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Rediff.com  » News » Parties for and against Bodoland state oppose Central panel

Parties for and against Bodoland state oppose Central panel

March 04, 2014 19:20 IST

The Centre’s decision to constitute a one-member panel headed by former Union Home Secretary G K Pillai to consider the demand for a separate Bodoland state has triggered fresh unrest in the Bodoland Territorial Autonomous District Council areas of Assam.

It has created a peculiar situation where two confronting groups -- organisations opposed to the idea of a separate state and organisations demanding a separate state for the Bodo tribe -- have opposed the formation of the Pillai Panel for different reasons.

The non-Bodo organisations who are opposed to the Bodoland state demand have criticised the formation of the G K Pillai committee as they believe it is a step towards formation of a Bodoland state.

On the other hand, organisations, including the All Bodo Students Union, claim the committee is being formed as a delaying tactic by the Centre.

Both sides have vowed not to cooperate with the panel.

Influential All Bodo Students’ Union president Promode Bodo has stated that there was no need to constitute a fresh panel to examine the pros and cons of the long-standing demand for a Bodoland state. He said Bodoland state should be granted by the Centre the same way it had created Telangana state. He said the ABSU would resort to intensive agitation if the Centre failed to heed its demand for creation of a separate Bodoland State.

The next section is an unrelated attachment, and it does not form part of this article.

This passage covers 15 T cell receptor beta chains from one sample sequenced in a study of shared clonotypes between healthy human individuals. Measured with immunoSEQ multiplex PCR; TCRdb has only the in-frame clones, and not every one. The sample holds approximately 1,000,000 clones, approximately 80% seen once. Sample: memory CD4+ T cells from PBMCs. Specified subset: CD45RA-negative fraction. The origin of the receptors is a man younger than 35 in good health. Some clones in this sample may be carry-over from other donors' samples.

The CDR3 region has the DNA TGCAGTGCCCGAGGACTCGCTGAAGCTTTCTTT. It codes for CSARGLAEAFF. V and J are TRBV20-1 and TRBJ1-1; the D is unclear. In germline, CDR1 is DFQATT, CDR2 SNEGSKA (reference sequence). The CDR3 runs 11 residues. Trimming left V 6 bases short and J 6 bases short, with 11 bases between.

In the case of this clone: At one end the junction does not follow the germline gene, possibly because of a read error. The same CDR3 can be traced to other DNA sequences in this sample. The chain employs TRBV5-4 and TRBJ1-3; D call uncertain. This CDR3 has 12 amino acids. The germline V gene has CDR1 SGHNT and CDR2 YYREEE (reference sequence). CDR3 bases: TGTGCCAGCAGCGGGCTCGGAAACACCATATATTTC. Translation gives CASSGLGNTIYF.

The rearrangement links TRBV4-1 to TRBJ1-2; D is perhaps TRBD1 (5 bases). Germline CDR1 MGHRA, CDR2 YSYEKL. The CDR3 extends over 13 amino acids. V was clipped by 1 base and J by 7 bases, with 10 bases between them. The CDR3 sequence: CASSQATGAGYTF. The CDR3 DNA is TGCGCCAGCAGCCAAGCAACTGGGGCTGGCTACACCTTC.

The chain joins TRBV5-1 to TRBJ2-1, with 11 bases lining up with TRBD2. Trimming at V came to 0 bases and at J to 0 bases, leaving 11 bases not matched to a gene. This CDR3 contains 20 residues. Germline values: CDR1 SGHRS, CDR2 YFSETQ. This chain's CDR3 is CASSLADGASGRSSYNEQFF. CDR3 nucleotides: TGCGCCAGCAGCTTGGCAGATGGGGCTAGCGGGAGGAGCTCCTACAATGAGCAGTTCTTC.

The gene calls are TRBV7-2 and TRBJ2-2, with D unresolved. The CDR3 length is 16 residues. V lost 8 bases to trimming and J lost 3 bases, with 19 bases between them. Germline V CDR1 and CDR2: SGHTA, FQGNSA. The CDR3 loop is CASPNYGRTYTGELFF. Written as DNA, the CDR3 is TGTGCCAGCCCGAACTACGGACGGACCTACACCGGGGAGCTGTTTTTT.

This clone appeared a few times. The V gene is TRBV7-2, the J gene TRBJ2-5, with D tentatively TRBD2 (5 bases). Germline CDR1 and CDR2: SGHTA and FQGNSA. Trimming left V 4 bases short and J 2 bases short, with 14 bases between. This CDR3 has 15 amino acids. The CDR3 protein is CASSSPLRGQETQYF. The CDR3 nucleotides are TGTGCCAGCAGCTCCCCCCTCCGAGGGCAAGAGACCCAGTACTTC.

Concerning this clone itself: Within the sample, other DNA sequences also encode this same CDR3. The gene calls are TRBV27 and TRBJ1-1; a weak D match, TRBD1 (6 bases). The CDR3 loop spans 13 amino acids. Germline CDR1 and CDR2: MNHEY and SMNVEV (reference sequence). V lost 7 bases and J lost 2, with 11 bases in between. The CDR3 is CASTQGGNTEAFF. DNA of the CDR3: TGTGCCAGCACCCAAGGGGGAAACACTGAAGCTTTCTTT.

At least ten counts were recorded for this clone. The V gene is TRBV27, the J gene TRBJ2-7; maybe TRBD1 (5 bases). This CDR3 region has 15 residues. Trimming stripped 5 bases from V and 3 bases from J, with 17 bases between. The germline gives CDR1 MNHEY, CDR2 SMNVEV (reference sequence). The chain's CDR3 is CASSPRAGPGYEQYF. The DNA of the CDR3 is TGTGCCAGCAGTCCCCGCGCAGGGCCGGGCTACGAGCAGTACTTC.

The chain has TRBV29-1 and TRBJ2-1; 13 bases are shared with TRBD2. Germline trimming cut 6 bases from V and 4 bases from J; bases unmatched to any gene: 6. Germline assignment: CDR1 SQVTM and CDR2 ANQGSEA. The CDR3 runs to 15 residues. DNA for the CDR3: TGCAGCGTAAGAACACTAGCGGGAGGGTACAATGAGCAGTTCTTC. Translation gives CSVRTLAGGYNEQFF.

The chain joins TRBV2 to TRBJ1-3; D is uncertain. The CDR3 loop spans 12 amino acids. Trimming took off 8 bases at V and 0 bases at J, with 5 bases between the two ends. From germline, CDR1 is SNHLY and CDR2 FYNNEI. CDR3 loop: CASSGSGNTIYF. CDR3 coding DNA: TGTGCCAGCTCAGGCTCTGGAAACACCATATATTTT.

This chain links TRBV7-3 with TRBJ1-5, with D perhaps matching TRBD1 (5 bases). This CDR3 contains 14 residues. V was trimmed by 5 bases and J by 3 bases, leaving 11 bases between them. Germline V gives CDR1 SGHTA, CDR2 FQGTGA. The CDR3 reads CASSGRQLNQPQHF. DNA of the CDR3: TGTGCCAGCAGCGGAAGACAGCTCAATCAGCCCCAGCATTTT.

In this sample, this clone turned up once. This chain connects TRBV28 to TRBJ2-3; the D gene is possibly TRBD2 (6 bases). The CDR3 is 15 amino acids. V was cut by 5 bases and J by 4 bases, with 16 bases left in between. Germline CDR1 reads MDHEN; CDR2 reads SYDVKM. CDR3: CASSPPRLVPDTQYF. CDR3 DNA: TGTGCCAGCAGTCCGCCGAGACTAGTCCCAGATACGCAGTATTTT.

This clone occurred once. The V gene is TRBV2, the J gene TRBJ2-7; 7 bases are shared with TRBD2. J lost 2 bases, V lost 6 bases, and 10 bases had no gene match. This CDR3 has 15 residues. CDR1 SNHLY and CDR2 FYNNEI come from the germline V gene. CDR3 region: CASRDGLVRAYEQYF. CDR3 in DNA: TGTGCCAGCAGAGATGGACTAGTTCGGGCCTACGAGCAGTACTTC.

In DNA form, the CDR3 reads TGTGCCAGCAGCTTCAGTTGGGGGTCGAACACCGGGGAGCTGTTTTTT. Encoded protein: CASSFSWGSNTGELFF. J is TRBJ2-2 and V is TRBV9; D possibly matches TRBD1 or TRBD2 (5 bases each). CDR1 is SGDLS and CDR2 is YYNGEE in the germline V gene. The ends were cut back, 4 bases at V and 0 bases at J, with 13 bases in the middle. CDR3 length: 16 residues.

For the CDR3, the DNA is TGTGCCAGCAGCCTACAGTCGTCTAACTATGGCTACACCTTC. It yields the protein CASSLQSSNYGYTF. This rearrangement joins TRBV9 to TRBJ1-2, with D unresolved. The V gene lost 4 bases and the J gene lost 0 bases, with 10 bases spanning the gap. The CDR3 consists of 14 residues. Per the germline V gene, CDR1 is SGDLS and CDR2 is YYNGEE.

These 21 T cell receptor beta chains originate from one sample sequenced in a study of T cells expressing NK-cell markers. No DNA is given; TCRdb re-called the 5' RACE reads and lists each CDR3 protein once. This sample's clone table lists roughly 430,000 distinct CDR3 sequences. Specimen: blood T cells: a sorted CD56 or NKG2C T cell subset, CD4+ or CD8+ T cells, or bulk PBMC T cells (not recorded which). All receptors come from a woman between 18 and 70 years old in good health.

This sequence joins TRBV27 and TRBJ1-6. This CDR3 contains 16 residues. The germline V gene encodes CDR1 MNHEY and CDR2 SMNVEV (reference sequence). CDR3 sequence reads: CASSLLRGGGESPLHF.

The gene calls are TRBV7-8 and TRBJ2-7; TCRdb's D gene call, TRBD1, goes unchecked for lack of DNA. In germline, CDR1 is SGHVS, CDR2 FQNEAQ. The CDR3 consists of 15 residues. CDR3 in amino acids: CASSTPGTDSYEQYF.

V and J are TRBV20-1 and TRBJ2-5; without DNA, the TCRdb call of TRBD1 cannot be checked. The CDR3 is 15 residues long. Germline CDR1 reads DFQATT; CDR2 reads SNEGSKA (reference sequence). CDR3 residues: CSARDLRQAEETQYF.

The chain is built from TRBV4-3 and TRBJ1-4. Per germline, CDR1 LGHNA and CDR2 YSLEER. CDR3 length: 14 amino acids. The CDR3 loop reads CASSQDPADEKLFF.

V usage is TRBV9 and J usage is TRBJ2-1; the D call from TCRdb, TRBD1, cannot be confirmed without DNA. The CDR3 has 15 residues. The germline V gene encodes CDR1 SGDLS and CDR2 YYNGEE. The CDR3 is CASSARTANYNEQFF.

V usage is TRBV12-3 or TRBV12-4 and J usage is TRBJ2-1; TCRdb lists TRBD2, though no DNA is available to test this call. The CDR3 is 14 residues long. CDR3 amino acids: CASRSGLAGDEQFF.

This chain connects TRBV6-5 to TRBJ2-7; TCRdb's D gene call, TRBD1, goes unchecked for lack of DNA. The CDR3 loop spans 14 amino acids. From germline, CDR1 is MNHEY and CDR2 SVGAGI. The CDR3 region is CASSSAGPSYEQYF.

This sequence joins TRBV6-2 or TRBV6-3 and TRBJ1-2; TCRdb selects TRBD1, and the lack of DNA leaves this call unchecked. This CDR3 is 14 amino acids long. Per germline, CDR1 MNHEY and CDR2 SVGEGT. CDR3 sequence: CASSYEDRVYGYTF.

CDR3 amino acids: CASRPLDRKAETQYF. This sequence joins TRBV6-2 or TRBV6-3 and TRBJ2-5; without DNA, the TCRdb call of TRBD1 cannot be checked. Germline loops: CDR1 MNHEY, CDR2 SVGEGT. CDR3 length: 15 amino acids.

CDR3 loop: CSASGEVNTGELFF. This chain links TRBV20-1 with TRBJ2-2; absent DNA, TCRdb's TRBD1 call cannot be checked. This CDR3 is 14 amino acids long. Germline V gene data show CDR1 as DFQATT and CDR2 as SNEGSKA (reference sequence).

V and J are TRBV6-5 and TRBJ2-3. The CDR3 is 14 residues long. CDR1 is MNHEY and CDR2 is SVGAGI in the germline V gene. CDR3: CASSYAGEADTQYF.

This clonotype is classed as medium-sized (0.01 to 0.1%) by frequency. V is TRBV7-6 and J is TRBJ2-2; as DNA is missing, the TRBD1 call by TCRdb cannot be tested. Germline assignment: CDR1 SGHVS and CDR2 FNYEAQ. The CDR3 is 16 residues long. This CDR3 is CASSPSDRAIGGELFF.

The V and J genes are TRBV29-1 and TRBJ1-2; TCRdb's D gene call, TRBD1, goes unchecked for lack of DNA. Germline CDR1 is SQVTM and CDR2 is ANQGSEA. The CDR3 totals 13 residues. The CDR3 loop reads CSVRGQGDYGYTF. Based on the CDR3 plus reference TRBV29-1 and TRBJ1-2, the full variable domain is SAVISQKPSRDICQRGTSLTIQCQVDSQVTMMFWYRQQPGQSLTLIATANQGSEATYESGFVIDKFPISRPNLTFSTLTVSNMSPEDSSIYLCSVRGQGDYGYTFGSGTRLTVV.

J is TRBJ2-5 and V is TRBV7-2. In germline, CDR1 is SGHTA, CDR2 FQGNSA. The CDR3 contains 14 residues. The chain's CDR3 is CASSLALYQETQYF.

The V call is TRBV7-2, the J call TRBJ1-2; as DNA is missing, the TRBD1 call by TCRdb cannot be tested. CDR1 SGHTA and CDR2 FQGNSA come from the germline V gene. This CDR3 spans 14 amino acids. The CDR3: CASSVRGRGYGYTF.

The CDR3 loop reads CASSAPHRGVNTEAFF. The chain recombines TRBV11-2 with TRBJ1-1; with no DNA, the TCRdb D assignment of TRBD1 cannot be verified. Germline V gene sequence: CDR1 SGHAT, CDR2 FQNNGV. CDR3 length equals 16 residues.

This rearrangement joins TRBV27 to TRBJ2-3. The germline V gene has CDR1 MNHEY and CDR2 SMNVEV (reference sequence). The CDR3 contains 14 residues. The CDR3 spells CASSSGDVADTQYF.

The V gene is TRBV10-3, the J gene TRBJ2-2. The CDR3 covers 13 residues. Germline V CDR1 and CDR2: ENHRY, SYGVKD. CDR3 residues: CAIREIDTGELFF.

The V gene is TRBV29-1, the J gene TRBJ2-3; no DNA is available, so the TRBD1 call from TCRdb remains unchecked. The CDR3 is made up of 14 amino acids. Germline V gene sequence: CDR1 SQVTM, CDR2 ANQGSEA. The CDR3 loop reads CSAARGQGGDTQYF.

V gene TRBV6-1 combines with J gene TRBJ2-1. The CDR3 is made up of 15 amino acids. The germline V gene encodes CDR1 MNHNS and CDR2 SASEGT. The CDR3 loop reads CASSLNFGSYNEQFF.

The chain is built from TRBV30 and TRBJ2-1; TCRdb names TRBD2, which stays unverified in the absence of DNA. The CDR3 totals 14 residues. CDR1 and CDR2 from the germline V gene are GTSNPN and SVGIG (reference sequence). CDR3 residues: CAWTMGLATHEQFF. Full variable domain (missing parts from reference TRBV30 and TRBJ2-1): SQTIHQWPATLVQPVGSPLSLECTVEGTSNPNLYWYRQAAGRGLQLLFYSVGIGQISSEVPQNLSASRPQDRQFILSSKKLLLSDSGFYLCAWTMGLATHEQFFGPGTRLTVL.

The Bodoland People’s Front, which rules the BTC, has maintained that the Centre’s decision to constitute the committee was prudent, as all the communities living in the Bodoland areas must be consulted before arriving at a decision.

Non-Bodo organisations including Non-Bodo Protection Forum and Sanmilita Janagoshtiya Aikya Mancha have vowed to opposed any attempt to create a separate Bodoland state out of Assam on the ground that that area concerned is inhabited by not only Bodos but by several ethnic groups and other communities for centuries.

They say the Bodos were not the majority population group in the area and a separate state of Bodoland would lead to deprivation of other major communities living in the area of their political rights.

Image: Supporters of Bodoland People's Front with their faces painted attend a rally at Kokrajhar, Assam

Photograph: Reuters

K Anurag in Guwahati